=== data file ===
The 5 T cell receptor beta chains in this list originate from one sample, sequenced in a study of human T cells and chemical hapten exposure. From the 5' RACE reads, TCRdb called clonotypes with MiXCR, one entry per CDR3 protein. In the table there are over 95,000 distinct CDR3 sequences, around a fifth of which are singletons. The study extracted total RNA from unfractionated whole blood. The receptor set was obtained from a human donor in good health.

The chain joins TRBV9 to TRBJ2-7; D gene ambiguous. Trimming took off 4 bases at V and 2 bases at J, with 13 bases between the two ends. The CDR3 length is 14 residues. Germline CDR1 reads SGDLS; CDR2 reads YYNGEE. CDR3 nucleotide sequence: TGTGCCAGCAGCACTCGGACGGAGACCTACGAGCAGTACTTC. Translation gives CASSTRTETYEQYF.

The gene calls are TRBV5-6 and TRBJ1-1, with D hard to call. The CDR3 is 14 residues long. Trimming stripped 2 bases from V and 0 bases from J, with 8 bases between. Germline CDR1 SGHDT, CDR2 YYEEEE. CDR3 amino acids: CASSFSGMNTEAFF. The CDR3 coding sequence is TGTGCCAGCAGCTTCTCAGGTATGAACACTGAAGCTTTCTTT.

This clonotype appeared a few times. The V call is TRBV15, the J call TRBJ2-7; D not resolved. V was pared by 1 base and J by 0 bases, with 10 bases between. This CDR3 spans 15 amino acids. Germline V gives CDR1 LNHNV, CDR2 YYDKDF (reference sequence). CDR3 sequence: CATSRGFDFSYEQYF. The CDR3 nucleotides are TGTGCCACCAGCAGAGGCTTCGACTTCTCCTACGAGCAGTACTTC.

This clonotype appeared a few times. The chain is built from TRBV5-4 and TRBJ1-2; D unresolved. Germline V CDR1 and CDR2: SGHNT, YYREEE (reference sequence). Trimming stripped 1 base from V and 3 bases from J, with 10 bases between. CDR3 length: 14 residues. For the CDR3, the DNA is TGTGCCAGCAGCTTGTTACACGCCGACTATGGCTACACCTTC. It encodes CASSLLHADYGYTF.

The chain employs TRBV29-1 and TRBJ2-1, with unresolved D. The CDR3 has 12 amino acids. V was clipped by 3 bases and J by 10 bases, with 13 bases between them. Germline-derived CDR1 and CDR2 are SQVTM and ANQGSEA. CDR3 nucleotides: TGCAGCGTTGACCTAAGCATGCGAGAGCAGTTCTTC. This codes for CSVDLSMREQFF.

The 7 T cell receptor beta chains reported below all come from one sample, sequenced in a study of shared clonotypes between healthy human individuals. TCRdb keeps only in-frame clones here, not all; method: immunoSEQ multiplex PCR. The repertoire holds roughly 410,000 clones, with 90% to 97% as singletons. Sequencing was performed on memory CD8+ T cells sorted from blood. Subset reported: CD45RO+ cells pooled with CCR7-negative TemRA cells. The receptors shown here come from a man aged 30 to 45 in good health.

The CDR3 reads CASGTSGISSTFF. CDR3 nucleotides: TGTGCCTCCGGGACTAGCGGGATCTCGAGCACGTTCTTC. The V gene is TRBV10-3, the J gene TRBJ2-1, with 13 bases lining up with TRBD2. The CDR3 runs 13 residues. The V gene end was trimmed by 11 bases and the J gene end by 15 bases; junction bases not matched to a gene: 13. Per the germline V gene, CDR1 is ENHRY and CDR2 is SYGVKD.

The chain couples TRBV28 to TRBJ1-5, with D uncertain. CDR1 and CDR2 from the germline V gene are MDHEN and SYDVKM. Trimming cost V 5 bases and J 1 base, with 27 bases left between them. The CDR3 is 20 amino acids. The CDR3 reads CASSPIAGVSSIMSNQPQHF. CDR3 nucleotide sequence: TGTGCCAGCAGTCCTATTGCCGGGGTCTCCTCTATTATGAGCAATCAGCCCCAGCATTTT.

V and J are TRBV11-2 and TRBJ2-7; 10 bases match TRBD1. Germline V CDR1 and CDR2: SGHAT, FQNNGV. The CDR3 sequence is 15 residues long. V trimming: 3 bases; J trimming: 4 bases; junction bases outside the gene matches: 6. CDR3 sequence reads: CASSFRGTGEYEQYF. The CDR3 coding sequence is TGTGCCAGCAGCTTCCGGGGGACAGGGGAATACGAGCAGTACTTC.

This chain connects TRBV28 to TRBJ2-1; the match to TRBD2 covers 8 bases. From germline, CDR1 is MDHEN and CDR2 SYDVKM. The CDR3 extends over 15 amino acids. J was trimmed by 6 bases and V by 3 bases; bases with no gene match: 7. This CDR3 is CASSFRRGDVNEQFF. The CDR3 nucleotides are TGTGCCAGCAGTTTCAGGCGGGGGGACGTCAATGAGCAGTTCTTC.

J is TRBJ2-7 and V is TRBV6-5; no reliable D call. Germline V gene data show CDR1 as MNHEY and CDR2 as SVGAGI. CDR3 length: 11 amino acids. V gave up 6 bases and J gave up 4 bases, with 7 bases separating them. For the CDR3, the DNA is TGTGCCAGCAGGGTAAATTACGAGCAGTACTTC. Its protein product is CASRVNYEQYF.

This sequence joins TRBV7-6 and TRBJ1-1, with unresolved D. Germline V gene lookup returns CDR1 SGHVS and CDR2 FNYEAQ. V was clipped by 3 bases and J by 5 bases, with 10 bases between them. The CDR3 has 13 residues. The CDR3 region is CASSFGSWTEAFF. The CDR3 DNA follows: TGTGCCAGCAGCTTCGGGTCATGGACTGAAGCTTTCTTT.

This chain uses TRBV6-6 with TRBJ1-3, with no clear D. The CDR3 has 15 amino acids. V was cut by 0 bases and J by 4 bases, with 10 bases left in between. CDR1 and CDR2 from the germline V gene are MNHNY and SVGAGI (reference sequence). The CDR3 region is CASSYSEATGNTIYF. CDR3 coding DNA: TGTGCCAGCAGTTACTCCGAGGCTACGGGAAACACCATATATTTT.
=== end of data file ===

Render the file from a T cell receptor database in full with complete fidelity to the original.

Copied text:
The 5 T cell receptor beta chains in this list originate from one sample, sequenced in a study of human T cells and chemical hapten exposure. From the 5' RACE reads, TCRdb called clonotypes with MiXCR, one entry per CDR3 protein. In the table there are over 95,000 distinct CDR3 sequences, around a fifth of which are singletons. The study extracted total RNA from unfractionated whole blood. The receptor set was obtained from a human donor in good health.

The chain joins TRBV9 to TRBJ2-7; D gene ambiguous. Trimming took off 4 bases at V and 2 bases at J, with 13 bases between the two ends. The CDR3 length is 14 residues. Germline CDR1 reads SGDLS; CDR2 reads YYNGEE. CDR3 nucleotide sequence: TGTGCCAGCAGCACTCGGACGGAGACCTACGAGCAGTACTTC. Translation gives CASSTRTETYEQYF.

The gene calls are TRBV5-6 and TRBJ1-1, with D hard to call. The CDR3 is 14 residues long. Trimming stripped 2 bases from V and 0 bases from J, with 8 bases between. Germline CDR1 SGHDT, CDR2 YYEEEE. CDR3 amino acids: CASSFSGMNTEAFF. The CDR3 coding sequence is TGTGCCAGCAGCTTCTCAGGTATGAACACTGAAGCTTTCTTT.

This clonotype appeared a few times. The V call is TRBV15, the J call TRBJ2-7; D not resolved. V was pared by 1 base and J by 0 bases, with 10 bases between. This CDR3 spans 15 amino acids. Germline V gives CDR1 LNHNV, CDR2 YYDKDF (reference sequence). CDR3 sequence: CATSRGFDFSYEQYF. The CDR3 nucleotides are TGTGCCACCAGCAGAGGCTTCGACTTCTCCTACGAGCAGTACTTC.

This clonotype appeared a few times. The chain is built from TRBV5-4 and TRBJ1-2; D unresolved. Germline V CDR1 and CDR2: SGHNT, YYREEE (reference sequence). Trimming stripped 1 base from V and 3 bases from J, with 10 bases between. CDR3 length: 14 residues. For the CDR3, the DNA is TGTGCCAGCAGCTTGTTACACGCCGACTATGGCTACACCTTC. It encodes CASSLLHADYGYTF.

The chain employs TRBV29-1 and TRBJ2-1, with unresolved D. The CDR3 has 12 amino acids. V was clipped by 3 bases and J by 10 bases, with 13 bases between them. Germline-derived CDR1 and CDR2 are SQVTM and ANQGSEA. CDR3 nucleotides: TGCAGCGTTGACCTAAGCATGCGAGAGCAGTTCTTC. This codes for CSVDLSMREQFF.

The 7 T cell receptor beta chains reported below all come from one sample, sequenced in a study of shared clonotypes between healthy human individuals. TCRdb keeps only in-frame clones here, not all; method: immunoSEQ multiplex PCR. The repertoire holds roughly 410,000 clones, with 90% to 97% as singletons. Sequencing was performed on memory CD8+ T cells sorted from blood. Subset reported: CD45RO+ cells pooled with CCR7-negative TemRA cells. The receptors shown here come from a man aged 30 to 45 in good health.

The CDR3 reads CASGTSGISSTFF. CDR3 nucleotides: TGTGCCTCCGGGACTAGCGGGATCTCGAGCACGTTCTTC. The V gene is TRBV10-3, the J gene TRBJ2-1, with 13 bases lining up with TRBD2. The CDR3 runs 13 residues. The V gene end was trimmed by 11 bases and the J gene end by 15 bases; junction bases not matched to a gene: 13. Per the germline V gene, CDR1 is ENHRY and CDR2 is SYGVKD.

The chain couples TRBV28 to TRBJ1-5, with D uncertain. CDR1 and CDR2 from the germline V gene are MDHEN and SYDVKM. Trimming cost V 5 bases and J 1 base, with 27 bases left between them. The CDR3 is 20 amino acids. The CDR3 reads CASSPIAGVSSIMSNQPQHF. CDR3 nucleotide sequence: TGTGCCAGCAGTCCTATTGCCGGGGTCTCCTCTATTATGAGCAATCAGCCCCAGCATTTT.

V and J are TRBV11-2 and TRBJ2-7; 10 bases match TRBD1. Germline V CDR1 and CDR2: SGHAT, FQNNGV. The CDR3 sequence is 15 residues long. V trimming: 3 bases; J trimming: 4 bases; junction bases outside the gene matches: 6. CDR3 sequence reads: CASSFRGTGEYEQYF. The CDR3 coding sequence is TGTGCCAGCAGCTTCCGGGGGACAGGGGAATACGAGCAGTACTTC.

This chain connects TRBV28 to TRBJ2-1; the match to TRBD2 covers 8 bases. From germline, CDR1 is MDHEN and CDR2 SYDVKM. The CDR3 extends over 15 amino acids. J was trimmed by 6 bases and V by 3 bases; bases with no gene match: 7. This CDR3 is CASSFRRGDVNEQFF. The CDR3 nucleotides are TGTGCCAGCAGTTTCAGGCGGGGGGACGTCAATGAGCAGTTCTTC.

J is TRBJ2-7 and V is TRBV6-5; no reliable D call. Germline V gene data show CDR1 as MNHEY and CDR2 as SVGAGI. CDR3 length: 11 amino acids. V gave up 6 bases and J gave up 4 bases, with 7 bases separating them. For the CDR3, the DNA is TGTGCCAGCAGGGTAAATTACGAGCAGTACTTC. Its protein product is CASRVNYEQYF.

This sequence joins TRBV7-6 and TRBJ1-1, with unresolved D. Germline V gene lookup returns CDR1 SGHVS and CDR2 FNYEAQ. V was clipped by 3 bases and J by 5 bases, with 10 bases between them. The CDR3 has 13 residues. The CDR3 region is CASSFGSWTEAFF. The CDR3 DNA follows: TGTGCCAGCAGCTTCGGGTCATGGACTGAAGCTTTCTTT.

This chain uses TRBV6-6 with TRBJ1-3, with no clear D. The CDR3 has 15 amino acids. V was cut by 0 bases and J by 4 bases, with 10 bases left in between. CDR1 and CDR2 from the germline V gene are MNHNY and SVGAGI (reference sequence). The CDR3 region is CASSYSEATGNTIYF. CDR3 coding DNA: TGTGCCAGCAGTTACTCCGAGGCTACGGGAAACACCATATATTTT.